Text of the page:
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A member of the new resident cooperative says rents have remained the same after the purchase, and the intent is to keep them the same as long as possible

On July 1, the more than 130 renters in the Gladstone Mobile Home Park became owners.

SUBMITTED PHOTO - On July 22, the Gladstone Mobile Home Park residents elected seven to their board of directors, including Linda Re, Bob Sergant, James Cushman, Maureen Perry, Linda Stricklin and Kim Baller. Not pictured: Marian Chariat.Park tenants paid Lowell Read, the property owner since 1956, $8.75 million for the nearly 12-acre site. New renters in the park for residents 55 and older pay $580 a month in rent, and some people who have been there longer pay as little as $530. That rent includes water, garbage and sewer services.

"The rents have remained the same after the purchase, and our intent is to keep them the same as long as we can," said Kim Baller, a member of the new resident-owned cooperative.

To secure the financing needed to buy their community, the mobile-home residents worked with Community And Shelter Assistance Corp (CASA of Oregon), which is a member of the ROC USA network. ROC USA and its affiliate, the New Hampshire Community Loan Fund, are nonprofits with over 25 years of experience combining technical assistance with purchase financing for resident cooperative corporations.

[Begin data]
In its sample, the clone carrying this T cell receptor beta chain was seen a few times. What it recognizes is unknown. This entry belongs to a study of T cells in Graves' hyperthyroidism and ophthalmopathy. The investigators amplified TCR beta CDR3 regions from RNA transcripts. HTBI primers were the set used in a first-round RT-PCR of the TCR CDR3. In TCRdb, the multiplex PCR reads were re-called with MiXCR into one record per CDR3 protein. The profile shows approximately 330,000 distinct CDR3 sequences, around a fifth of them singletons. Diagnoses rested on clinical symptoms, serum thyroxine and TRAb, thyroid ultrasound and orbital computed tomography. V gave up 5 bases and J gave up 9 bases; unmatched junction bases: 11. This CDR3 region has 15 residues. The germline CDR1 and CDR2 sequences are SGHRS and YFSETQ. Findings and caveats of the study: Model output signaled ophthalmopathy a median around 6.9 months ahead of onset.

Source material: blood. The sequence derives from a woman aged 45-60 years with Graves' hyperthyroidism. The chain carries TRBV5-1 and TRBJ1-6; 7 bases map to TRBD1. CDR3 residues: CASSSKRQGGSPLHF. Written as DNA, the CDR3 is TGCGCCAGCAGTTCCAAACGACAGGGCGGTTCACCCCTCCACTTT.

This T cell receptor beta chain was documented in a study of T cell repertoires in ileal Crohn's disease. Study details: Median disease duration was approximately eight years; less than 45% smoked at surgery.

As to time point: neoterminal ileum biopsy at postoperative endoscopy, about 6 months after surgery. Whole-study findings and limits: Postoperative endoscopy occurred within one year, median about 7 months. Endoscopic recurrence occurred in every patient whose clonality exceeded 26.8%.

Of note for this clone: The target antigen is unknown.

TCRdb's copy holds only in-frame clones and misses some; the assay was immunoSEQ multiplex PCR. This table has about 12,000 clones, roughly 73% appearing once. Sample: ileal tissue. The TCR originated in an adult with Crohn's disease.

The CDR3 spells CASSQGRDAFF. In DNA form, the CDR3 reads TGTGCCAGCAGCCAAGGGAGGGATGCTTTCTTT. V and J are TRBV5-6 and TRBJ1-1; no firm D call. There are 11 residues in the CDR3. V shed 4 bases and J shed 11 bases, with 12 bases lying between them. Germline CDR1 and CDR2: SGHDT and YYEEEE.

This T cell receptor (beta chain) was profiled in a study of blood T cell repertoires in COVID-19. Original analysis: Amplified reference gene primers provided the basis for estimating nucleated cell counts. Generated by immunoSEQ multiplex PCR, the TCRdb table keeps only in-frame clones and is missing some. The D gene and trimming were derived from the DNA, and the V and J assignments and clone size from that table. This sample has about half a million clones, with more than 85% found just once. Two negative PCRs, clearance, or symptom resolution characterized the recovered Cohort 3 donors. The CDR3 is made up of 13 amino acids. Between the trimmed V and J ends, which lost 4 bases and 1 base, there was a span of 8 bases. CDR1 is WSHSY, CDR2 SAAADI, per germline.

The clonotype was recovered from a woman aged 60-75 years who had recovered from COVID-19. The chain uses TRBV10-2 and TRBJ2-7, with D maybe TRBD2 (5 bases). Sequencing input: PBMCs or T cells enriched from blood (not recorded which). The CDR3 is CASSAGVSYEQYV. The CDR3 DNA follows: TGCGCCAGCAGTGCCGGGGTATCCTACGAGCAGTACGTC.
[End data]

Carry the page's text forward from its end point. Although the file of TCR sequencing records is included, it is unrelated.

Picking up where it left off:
"It is important for organizations like CASA and ROC to do this important work of preserving housing for low-income people in the Portland area," Baller said. "A lot of working people aren't able to live in the Portland metro area like they used to."

SUBMITTED PHOTO - On July 22, dozens of residents of Gladstone Mobile Home Park gather at the VFW Post 1324 meeting hall in Oregon City to celebrate their recent purchase.Although they have a park manager, the park is run primarily by residents. They will need to get permanent financing in three years and are hoping to secure grants. The residents-turned-owners hired an engineer to develop a 20-year plan of necessary repairs.

"A lot of our capital projects are determined by our lender, NOAH," Baller said. "We're trying to see if we can get a grant to pay for our failing water system. It's going to take us at least a year to be functioning well, and a lot of the improvements will be done by volunteers who live in the park."

On Saturday, July 29, the permanent board went to a training in Salem on how to run the park in a financially sound way.

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